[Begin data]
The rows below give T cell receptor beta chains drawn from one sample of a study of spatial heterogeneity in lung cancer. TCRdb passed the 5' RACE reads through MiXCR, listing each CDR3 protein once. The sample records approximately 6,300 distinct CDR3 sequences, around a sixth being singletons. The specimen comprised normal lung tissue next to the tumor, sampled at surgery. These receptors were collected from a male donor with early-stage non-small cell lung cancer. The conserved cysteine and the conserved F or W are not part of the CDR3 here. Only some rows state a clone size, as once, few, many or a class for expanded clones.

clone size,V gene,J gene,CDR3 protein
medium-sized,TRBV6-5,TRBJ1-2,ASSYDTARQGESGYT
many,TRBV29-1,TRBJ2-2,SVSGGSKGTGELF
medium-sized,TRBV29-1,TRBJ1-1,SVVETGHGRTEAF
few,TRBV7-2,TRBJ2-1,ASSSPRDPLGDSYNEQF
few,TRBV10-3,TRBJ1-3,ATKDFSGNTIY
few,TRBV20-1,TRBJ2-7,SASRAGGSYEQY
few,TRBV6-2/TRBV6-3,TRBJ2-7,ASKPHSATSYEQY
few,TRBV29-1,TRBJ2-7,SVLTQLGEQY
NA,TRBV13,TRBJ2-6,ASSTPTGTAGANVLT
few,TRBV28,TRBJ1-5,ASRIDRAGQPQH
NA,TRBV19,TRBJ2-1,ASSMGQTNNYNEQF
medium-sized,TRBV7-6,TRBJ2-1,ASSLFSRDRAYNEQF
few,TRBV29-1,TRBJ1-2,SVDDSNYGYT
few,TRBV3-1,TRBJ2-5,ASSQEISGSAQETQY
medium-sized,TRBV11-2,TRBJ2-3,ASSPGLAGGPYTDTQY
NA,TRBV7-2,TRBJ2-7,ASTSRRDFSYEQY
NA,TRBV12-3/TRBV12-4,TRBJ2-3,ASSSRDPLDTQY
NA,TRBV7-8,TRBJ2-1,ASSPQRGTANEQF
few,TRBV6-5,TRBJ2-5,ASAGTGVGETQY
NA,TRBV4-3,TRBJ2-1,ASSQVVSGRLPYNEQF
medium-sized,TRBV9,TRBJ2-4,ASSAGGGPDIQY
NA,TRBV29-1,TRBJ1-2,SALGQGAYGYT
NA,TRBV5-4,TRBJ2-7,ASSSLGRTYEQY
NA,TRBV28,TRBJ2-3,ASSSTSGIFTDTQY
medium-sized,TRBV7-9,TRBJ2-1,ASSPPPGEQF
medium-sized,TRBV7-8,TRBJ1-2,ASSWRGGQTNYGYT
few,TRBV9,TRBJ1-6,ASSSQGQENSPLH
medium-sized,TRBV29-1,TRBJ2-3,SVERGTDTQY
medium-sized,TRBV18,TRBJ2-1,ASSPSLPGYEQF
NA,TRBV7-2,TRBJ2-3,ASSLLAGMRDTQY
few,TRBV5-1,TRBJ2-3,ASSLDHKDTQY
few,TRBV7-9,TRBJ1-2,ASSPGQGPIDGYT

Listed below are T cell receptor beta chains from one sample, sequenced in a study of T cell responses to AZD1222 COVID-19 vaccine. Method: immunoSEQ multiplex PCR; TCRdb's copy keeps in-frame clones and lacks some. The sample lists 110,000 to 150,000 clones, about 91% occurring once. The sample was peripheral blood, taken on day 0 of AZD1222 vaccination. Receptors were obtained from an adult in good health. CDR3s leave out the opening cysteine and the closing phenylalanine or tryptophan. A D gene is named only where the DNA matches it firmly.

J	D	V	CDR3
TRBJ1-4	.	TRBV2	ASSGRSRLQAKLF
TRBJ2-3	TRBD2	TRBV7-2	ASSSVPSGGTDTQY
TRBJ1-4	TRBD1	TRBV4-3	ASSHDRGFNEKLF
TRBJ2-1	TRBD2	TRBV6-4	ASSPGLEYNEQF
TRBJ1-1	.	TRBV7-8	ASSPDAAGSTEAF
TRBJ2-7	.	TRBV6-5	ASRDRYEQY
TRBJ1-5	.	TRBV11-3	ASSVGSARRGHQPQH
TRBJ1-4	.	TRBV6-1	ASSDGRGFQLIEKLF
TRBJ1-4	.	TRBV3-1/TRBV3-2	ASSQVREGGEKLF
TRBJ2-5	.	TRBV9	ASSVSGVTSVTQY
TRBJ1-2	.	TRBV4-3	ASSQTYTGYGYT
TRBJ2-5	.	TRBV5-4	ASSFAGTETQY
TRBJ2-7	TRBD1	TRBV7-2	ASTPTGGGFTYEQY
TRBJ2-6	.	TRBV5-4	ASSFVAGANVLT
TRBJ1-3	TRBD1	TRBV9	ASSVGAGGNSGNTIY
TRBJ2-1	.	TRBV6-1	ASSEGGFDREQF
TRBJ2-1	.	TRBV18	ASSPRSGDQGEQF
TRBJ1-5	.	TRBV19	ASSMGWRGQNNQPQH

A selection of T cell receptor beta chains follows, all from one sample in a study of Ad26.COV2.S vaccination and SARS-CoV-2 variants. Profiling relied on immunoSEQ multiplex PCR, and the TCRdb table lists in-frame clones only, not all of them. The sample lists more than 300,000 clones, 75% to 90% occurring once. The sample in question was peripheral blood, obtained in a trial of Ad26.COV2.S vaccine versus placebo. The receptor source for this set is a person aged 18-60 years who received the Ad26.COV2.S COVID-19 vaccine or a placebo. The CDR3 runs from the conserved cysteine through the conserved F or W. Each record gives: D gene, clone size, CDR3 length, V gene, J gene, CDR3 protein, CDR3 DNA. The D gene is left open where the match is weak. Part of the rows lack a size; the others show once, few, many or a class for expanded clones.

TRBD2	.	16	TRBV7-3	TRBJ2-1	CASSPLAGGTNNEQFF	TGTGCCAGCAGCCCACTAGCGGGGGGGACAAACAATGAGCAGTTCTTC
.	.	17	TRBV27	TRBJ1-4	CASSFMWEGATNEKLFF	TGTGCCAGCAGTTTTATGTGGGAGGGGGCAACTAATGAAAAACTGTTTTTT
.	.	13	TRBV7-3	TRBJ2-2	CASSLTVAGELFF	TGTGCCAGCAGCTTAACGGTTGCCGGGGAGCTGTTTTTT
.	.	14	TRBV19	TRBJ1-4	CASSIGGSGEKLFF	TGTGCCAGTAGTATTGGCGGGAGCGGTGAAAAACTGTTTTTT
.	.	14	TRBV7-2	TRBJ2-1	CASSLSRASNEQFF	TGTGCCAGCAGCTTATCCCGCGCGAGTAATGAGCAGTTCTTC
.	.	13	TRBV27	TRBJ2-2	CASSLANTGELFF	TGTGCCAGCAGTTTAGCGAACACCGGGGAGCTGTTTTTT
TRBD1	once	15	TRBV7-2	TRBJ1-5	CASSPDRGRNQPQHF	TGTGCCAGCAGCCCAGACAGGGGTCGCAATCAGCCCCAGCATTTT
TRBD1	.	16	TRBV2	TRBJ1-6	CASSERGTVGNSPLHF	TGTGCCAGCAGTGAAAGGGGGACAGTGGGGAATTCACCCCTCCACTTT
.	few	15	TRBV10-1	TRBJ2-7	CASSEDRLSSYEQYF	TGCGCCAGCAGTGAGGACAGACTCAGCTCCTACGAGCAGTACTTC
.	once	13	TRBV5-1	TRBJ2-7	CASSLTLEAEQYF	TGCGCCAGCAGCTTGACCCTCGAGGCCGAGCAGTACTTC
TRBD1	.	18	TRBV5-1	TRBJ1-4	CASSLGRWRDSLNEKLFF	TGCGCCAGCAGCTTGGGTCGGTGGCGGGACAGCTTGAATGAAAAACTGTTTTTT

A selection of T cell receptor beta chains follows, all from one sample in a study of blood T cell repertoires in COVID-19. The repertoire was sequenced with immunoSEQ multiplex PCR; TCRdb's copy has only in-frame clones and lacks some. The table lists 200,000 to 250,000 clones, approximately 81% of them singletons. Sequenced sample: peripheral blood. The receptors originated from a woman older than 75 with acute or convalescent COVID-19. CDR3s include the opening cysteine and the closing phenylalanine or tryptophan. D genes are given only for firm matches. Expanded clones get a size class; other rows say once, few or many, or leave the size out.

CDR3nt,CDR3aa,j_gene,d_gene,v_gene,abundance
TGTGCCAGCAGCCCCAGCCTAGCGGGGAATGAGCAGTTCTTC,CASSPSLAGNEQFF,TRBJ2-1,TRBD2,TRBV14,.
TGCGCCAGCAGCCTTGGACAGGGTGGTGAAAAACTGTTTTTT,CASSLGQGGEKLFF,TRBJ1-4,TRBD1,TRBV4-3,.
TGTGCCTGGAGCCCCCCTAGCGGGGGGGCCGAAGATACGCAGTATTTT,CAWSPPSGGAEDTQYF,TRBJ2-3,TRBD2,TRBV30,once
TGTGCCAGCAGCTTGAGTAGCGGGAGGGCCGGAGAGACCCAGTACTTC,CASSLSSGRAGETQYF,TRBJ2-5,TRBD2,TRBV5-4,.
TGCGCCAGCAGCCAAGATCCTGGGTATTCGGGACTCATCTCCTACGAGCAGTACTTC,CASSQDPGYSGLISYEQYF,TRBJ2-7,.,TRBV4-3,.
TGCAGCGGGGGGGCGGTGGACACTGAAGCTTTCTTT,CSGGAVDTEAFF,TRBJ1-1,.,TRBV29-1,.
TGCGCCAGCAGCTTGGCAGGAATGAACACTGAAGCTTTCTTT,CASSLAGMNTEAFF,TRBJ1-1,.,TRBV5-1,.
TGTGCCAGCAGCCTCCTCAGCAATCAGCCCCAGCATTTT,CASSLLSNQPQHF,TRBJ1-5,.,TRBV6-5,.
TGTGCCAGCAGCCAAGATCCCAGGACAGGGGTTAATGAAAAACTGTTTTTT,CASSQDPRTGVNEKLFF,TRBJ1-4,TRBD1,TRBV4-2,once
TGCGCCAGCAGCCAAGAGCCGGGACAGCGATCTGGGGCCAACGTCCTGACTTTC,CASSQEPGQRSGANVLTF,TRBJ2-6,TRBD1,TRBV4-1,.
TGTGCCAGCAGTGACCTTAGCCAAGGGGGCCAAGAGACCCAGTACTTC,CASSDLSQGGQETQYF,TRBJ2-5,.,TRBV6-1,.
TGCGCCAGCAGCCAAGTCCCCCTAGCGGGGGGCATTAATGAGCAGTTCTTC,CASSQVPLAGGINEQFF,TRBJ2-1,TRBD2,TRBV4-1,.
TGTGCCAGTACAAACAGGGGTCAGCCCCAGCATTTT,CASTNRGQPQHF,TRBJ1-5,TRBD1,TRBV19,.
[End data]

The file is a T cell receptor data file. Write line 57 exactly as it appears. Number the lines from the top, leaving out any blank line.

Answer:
.	.	17	TRBV27	TRBJ1-4	CASSFMWEGATNEKLFF	TGTGCCAGCAGTTTTATGTGGGAGGGGGCAACTAATGAAAAACTGTTTTTT